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Ladies Locked in Towers

  • Posted on April 14, 2014 at 12:44 pm

String theory envisions a multiverse in which our universe is one slice of bread in a big cosmic loaf. The other slices would be displaced from ours in some extra dimension of space. – Brian Greene

Multiverse theory has always been one of my favorites. A theory that states ultimately that not only are we not alone in our universe, we are in fact, not alone in our circumstances. For every choice we make, there are other universes in which we never made that choice.  In each of these universes, other things have happened, other people in our lives, other riches, enjoyments or sorrows. It’s nice to think that that sort of thing is happening out there, don’t you think? I do.

So why bring it up during my Fairytale themed week? Because it, in itself, explains part of the existance of fairytales. In each of the fairytales we know, something happens, the hero/ine makes a choice. Right? Let’s take Rapunzel for this one, since I named it Ladies in Towers and all.  You should feel lucky, this was originally a feminism rant, but turned into string/multi theory instead. Yay, right? But no, now I’ve decided to use it to explain why Fairytales exist in a scientific mumbojumbo. Ish. I am not a scientist. This is my disclaimer.

Now, let’s say Rapunzel’s mom chose not to have her husband steal the lettuce (seriously, who craves lettuce? No nutritional value whatsoever.) and instead raised her daughter on her own. Well, then that daughter would have been a peasant, and never would have married her Prince. Or had those twins. Or had her prince’s eyes gouged out. But that’s another story. LITERALLY. It is another story entirely, if you change just ONE. TINY. THING.  This trope is called For Want of A Nail and is often considered to be the start of a thousand fanfics.

Okay, so then say Mom DOES eat the lettuce, and Rapunzel ends up in the tower again. Well, she has so many choices from here! When she’s old enough, she could have just climbed down herself. But that doesn’t make for a good story! Or does it? I’d like to see a Rapunzel who was strong enough to leave her tower on her own. It makes sense, to have her stay up there, because up there, she is safe. Outside is only desserts and heartbreak and misery and Oh yeah, a life.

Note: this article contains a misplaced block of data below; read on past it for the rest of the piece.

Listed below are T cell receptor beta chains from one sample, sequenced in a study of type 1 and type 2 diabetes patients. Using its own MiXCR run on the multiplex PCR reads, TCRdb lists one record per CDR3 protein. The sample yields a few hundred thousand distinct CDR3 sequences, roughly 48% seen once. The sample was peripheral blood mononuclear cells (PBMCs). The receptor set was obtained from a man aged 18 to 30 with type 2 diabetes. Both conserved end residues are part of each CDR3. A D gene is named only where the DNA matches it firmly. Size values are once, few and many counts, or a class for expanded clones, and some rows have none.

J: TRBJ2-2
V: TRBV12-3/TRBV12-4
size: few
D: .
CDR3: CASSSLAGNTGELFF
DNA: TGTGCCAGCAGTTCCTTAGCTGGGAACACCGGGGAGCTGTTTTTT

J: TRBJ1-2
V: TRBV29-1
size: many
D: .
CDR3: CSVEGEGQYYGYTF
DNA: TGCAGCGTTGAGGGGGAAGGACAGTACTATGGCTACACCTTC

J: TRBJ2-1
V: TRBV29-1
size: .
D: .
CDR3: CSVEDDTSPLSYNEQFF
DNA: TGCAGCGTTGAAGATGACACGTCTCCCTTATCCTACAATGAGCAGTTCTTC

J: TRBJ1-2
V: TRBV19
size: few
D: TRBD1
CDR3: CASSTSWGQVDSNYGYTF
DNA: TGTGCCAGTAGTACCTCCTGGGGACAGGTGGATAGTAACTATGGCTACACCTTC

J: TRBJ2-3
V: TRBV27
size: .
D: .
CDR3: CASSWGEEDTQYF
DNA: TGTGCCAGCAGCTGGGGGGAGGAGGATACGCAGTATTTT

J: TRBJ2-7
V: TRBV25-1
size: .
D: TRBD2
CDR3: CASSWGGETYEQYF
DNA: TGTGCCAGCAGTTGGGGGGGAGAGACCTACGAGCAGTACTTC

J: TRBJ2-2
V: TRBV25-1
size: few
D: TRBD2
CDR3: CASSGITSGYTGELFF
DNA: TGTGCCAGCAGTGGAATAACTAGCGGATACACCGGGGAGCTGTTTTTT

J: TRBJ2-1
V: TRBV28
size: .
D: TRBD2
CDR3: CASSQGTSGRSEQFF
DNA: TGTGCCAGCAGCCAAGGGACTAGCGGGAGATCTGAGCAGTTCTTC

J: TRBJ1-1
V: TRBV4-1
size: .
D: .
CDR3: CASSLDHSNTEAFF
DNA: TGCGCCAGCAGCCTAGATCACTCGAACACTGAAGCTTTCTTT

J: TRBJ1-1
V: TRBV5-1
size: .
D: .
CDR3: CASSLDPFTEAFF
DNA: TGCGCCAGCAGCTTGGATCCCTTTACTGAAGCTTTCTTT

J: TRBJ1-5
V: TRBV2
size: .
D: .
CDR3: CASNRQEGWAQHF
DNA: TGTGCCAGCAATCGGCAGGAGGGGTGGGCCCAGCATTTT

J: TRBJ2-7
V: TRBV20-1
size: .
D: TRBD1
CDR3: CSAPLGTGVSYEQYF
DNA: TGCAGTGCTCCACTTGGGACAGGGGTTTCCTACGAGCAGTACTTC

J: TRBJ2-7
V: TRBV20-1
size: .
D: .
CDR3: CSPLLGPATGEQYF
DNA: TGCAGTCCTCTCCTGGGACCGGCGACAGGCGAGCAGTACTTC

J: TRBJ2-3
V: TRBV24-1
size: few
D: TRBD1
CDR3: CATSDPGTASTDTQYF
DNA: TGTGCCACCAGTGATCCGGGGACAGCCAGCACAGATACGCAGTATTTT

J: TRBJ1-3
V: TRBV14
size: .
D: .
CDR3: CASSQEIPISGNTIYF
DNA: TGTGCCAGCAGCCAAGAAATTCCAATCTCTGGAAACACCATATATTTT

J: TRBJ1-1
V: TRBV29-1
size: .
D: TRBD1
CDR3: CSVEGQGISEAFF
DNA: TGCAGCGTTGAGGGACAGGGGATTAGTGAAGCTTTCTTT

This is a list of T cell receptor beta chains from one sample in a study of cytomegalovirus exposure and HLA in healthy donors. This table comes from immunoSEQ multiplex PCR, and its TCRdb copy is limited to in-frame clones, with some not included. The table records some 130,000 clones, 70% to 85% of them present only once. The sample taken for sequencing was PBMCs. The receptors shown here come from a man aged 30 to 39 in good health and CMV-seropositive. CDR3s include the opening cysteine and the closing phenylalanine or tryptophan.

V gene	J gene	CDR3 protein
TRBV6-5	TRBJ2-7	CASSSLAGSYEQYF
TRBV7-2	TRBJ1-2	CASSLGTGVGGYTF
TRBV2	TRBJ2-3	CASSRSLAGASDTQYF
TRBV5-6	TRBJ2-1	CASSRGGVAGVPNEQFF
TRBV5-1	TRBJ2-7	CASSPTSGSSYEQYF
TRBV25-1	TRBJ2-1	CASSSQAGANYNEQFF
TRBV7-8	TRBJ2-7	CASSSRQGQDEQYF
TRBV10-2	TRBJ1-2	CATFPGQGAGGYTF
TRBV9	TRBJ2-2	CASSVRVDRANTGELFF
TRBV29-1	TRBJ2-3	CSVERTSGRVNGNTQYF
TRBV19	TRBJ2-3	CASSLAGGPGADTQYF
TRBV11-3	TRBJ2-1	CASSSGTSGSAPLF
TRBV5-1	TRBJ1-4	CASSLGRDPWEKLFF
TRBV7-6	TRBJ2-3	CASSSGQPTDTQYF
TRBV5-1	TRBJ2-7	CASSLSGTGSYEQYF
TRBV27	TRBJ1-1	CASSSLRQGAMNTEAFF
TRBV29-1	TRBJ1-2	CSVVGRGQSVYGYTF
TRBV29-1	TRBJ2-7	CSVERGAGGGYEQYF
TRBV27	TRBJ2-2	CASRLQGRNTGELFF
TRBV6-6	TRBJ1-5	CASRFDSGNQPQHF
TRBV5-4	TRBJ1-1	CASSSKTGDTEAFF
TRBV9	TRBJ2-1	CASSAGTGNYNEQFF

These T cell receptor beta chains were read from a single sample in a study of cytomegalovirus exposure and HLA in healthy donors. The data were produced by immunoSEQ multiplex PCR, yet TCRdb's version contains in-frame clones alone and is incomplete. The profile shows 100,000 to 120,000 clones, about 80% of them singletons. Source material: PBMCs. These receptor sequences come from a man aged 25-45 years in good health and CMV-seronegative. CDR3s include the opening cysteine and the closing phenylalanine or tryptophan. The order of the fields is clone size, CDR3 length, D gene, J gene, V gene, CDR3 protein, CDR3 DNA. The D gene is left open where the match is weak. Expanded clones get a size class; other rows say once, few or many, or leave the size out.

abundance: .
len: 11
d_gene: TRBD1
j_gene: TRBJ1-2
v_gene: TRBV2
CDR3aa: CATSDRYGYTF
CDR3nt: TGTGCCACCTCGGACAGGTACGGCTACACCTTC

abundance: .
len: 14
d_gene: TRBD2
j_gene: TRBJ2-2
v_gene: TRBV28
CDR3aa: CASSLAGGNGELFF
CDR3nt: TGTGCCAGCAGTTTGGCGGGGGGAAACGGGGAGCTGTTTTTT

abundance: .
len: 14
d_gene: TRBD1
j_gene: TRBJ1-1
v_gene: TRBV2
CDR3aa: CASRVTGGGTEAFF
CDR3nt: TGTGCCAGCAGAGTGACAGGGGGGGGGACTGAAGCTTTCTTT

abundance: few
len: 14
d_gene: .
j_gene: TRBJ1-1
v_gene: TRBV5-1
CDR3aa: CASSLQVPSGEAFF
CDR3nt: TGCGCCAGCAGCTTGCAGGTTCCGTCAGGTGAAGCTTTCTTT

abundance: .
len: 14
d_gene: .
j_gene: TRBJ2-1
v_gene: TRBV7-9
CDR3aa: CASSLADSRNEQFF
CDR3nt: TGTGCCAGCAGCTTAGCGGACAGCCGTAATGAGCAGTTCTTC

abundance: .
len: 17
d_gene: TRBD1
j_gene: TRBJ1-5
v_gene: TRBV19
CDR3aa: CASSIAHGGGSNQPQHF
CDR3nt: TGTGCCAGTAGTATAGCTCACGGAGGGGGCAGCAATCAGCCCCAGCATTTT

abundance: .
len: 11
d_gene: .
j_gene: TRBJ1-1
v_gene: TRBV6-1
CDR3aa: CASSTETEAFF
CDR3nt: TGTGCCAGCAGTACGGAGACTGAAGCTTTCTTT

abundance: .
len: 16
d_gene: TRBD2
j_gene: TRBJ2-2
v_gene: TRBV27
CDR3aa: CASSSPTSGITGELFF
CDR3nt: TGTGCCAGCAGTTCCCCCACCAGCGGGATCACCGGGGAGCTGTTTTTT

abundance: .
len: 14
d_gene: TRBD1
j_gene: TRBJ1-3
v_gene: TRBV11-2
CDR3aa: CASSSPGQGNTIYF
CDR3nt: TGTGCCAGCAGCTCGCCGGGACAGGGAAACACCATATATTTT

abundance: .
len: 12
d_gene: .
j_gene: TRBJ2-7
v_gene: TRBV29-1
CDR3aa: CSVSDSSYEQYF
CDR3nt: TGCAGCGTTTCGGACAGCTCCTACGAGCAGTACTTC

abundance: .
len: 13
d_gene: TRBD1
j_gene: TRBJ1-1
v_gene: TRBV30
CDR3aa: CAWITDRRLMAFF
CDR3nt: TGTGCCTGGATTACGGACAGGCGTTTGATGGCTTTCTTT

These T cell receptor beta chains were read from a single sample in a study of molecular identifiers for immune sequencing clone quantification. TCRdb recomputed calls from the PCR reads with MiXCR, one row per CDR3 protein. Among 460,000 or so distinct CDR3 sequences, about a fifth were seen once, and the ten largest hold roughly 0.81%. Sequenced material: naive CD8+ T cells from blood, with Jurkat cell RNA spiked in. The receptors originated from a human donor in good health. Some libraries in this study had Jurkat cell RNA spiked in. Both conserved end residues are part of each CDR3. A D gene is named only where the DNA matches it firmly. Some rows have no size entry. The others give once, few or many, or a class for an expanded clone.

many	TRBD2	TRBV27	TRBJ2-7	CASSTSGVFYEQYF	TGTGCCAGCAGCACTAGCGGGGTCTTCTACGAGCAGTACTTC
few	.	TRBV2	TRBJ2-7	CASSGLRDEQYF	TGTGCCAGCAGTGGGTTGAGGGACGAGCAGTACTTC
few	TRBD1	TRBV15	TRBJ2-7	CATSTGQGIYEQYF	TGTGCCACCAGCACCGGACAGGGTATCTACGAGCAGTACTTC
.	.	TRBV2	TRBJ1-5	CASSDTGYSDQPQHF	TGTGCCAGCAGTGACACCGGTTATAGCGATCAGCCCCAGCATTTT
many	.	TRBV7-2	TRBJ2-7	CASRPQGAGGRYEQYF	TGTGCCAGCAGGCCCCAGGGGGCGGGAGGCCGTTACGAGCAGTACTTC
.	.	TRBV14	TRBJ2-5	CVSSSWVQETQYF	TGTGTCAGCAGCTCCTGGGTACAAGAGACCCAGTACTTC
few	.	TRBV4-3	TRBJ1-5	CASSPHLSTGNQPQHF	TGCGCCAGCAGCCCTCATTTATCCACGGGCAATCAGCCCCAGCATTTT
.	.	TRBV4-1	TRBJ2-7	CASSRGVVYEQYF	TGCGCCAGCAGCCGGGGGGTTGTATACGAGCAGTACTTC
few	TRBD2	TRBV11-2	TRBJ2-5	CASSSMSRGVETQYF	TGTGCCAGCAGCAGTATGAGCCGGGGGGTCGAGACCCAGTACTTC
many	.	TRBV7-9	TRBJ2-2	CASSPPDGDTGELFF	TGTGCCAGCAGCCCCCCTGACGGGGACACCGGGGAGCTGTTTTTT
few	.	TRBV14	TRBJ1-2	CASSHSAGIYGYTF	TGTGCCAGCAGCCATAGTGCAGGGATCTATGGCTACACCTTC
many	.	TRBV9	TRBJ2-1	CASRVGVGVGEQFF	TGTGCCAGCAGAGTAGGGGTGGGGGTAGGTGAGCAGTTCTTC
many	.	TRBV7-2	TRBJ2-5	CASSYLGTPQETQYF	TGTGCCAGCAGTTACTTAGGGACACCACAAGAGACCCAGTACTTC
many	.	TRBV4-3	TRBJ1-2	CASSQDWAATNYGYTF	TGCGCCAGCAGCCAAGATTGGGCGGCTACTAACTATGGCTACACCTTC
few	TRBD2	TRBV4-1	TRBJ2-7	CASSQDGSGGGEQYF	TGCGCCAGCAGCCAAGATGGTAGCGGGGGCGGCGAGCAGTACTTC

But think about this. Any fairytale could have gone differently, if only given one, tiny, change. You could gain an infinite amount of plots, if you put this theory to work! Beauty and the Beast where Beauty chooses not to find her father. She marries Gaston and ends up having children, and only later, does she realise she missed out on life. Such a tragic tale!

My theory is that Fairytales make for wonderful fodder for change, only because they ARE. SO. CHANGEABLE. How many versions of each fairytale do you know? But so long as they are the SAME consistent theme, they are STILL the same fairytale! It’s amazing! Hence, String/Multiverse theory in practice. We humans are such creative creatures, aren’t we?

Darling Mother Dearest

  • Posted on April 4, 2014 at 12:30 pm

We know the type. The Mother, The Magdelene, She Who Nurtures, and she is the singular woman who defines who we are, who we become, and what we’re going to do with the world around us. Developmental theory often refers to her as the Female Rolemodel. In Fairytales, her title might be Step-Mother, or Queen, or any number of other things. But in the end, she is that one discerning force that brings us out into the world.

Now, this is where we draw the line. There are many types of Mothers.  Good ones, bad ones, evil ones, abusive ones, caring ones, obtuse ones, demanding ones, mothers run the whole spectrum, because they are, in fact, people. And no matter what your experience with them, or lack thereof, they still define parts of you to this day. Often, it isn’t until we grow up and get our own jobs and move on, that we realise our mothers, good bad or missing, are part of what motivates us in the world.